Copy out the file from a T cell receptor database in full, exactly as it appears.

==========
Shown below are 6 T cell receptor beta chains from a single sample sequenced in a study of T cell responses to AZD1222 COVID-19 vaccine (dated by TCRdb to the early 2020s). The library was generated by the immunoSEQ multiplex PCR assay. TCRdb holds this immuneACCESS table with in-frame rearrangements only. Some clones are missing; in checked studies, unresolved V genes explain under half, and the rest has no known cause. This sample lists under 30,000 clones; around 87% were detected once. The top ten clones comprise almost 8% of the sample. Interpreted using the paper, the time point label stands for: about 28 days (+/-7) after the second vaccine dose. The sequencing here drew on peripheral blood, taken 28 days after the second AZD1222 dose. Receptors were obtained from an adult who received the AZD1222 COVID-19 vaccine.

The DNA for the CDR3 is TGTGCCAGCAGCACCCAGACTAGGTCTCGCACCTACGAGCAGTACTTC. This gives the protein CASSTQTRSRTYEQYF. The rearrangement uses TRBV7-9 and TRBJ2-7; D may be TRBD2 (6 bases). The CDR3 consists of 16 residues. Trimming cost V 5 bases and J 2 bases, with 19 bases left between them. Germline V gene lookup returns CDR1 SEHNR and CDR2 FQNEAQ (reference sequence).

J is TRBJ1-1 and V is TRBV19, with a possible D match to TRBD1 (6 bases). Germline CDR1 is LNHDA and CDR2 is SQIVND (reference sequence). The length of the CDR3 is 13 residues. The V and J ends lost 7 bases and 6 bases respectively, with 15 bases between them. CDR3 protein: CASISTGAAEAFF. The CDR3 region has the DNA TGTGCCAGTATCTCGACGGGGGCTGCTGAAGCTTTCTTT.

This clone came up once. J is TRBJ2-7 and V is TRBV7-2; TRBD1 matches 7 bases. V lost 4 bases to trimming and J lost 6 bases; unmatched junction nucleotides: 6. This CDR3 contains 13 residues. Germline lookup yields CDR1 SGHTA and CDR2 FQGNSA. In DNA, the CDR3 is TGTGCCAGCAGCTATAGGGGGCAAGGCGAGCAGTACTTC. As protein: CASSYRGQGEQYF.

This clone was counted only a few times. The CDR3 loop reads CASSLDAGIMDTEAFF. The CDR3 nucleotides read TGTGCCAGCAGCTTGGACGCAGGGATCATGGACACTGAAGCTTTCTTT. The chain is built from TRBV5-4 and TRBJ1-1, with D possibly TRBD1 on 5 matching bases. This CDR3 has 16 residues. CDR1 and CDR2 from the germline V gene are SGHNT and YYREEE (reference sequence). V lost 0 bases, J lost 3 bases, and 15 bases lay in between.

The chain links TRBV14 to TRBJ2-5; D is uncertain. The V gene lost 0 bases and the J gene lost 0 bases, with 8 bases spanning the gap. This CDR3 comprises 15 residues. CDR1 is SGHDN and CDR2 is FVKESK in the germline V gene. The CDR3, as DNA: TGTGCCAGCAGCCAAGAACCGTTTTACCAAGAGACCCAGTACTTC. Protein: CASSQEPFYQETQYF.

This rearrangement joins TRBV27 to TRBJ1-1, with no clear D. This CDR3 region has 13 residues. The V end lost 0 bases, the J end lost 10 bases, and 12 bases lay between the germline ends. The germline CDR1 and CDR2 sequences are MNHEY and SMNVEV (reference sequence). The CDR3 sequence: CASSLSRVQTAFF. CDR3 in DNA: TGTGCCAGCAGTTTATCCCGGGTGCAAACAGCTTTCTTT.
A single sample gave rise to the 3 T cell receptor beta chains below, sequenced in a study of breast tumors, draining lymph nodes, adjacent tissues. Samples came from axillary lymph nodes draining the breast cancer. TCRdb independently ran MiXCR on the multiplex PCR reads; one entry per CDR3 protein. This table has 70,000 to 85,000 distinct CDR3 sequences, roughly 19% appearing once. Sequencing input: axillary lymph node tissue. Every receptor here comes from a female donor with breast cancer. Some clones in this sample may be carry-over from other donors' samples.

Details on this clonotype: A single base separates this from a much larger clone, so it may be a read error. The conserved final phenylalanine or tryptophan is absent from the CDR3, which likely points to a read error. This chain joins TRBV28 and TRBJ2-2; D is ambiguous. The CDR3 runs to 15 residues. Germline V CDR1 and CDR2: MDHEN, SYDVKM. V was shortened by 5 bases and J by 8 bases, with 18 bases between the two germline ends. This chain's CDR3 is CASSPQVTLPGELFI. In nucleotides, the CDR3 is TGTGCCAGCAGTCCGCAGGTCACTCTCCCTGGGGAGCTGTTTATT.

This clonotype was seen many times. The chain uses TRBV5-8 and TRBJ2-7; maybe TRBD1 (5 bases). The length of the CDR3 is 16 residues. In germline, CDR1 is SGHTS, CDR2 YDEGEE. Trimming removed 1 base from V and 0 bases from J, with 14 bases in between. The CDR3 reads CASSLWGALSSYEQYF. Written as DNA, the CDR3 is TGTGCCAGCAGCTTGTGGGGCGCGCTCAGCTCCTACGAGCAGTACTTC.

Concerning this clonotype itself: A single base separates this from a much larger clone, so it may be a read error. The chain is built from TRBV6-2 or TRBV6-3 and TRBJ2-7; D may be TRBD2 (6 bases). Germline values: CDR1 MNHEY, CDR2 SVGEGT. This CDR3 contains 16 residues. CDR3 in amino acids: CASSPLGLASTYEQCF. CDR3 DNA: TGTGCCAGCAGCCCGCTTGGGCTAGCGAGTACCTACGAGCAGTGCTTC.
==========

Shown below are 6 T cell receptor beta chains from a single sample sequenced in a study of T cell responses to AZD1222 COVID-19 vaccine (dated by TCRdb to the early 2020s). The library was generated by the immunoSEQ multiplex PCR assay. TCRdb holds this immuneACCESS table with in-frame rearrangements only. Some clones are missing; in checked studies, unresolved V genes explain under half, and the rest has no known cause. This sample lists under 30,000 clones; around 87% were detected once. The top ten clones comprise almost 8% of the sample. Interpreted using the paper, the time point label stands for: about 28 days (+/-7) after the second vaccine dose. The sequencing here drew on peripheral blood, taken 28 days after the second AZD1222 dose. Receptors were obtained from an adult who received the AZD1222 COVID-19 vaccine.

The DNA for the CDR3 is TGTGCCAGCAGCACCCAGACTAGGTCTCGCACCTACGAGCAGTACTTC. This gives the protein CASSTQTRSRTYEQYF. The rearrangement uses TRBV7-9 and TRBJ2-7; D may be TRBD2 (6 bases). The CDR3 consists of 16 residues. Trimming cost V 5 bases and J 2 bases, with 19 bases left between them. Germline V gene lookup returns CDR1 SEHNR and CDR2 FQNEAQ (reference sequence).

J is TRBJ1-1 and V is TRBV19, with a possible D match to TRBD1 (6 bases). Germline CDR1 is LNHDA and CDR2 is SQIVND (reference sequence). The length of the CDR3 is 13 residues. The V and J ends lost 7 bases and 6 bases respectively, with 15 bases between them. CDR3 protein: CASISTGAAEAFF. The CDR3 region has the DNA TGTGCCAGTATCTCGACGGGGGCTGCTGAAGCTTTCTTT.

This clone came up once. J is TRBJ2-7 and V is TRBV7-2; TRBD1 matches 7 bases. V lost 4 bases to trimming and J lost 6 bases; unmatched junction nucleotides: 6. This CDR3 contains 13 residues. Germline lookup yields CDR1 SGHTA and CDR2 FQGNSA. In DNA, the CDR3 is TGTGCCAGCAGCTATAGGGGGCAAGGCGAGCAGTACTTC. As protein: CASSYRGQGEQYF.

This clone was counted only a few times. The CDR3 loop reads CASSLDAGIMDTEAFF. The CDR3 nucleotides read TGTGCCAGCAGCTTGGACGCAGGGATCATGGACACTGAAGCTTTCTTT. The chain is built from TRBV5-4 and TRBJ1-1, with D possibly TRBD1 on 5 matching bases. This CDR3 has 16 residues. CDR1 and CDR2 from the germline V gene are SGHNT and YYREEE (reference sequence). V lost 0 bases, J lost 3 bases, and 15 bases lay in between.

The chain links TRBV14 to TRBJ2-5; D is uncertain. The V gene lost 0 bases and the J gene lost 0 bases, with 8 bases spanning the gap. This CDR3 comprises 15 residues. CDR1 is SGHDN and CDR2 is FVKESK in the germline V gene. The CDR3, as DNA: TGTGCCAGCAGCCAAGAACCGTTTTACCAAGAGACCCAGTACTTC. Protein: CASSQEPFYQETQYF.

This rearrangement joins TRBV27 to TRBJ1-1, with no clear D. This CDR3 region has 13 residues. The V end lost 0 bases, the J end lost 10 bases, and 12 bases lay between the germline ends. The germline CDR1 and CDR2 sequences are MNHEY and SMNVEV (reference sequence). The CDR3 sequence: CASSLSRVQTAFF. CDR3 in DNA: TGTGCCAGCAGTTTATCCCGGGTGCAAACAGCTTTCTTT.
A single sample gave rise to the 3 T cell receptor beta chains below, sequenced in a study of breast tumors, draining lymph nodes, adjacent tissues. Samples came from axillary lymph nodes draining the breast cancer. TCRdb independently ran MiXCR on the multiplex PCR reads; one entry per CDR3 protein. This table has 70,000 to 85,000 distinct CDR3 sequences, roughly 19% appearing once. Sequencing input: axillary lymph node tissue. Every receptor here comes from a female donor with breast cancer. Some clones in this sample may be carry-over from other donors' samples.

Details on this clonotype: A single base separates this from a much larger clone, so it may be a read error. The conserved final phenylalanine or tryptophan is absent from the CDR3, which likely points to a read error. This chain joins TRBV28 and TRBJ2-2; D is ambiguous. The CDR3 runs to 15 residues. Germline V CDR1 and CDR2: MDHEN, SYDVKM. V was shortened by 5 bases and J by 8 bases, with 18 bases between the two germline ends. This chain's CDR3 is CASSPQVTLPGELFI. In nucleotides, the CDR3 is TGTGCCAGCAGTCCGCAGGTCACTCTCCCTGGGGAGCTGTTTATT.

This clonotype was seen many times. The chain uses TRBV5-8 and TRBJ2-7; maybe TRBD1 (5 bases). The length of the CDR3 is 16 residues. In germline, CDR1 is SGHTS, CDR2 YDEGEE. Trimming removed 1 base from V and 0 bases from J, with 14 bases in between. The CDR3 reads CASSLWGALSSYEQYF. Written as DNA, the CDR3 is TGTGCCAGCAGCTTGTGGGGCGCGCTCAGCTCCTACGAGCAGTACTTC.

Concerning this clonotype itself: A single base separates this from a much larger clone, so it may be a read error. The chain is built from TRBV6-2 or TRBV6-3 and TRBJ2-7; D may be TRBD2 (6 bases). Germline values: CDR1 MNHEY, CDR2 SVGEGT. This CDR3 contains 16 residues. CDR3 in amino acids: CASSPLGLASTYEQCF. CDR3 DNA: TGTGCCAGCAGCCCGCTTGGGCTAGCGAGTACCTACGAGCAGTGCTTC.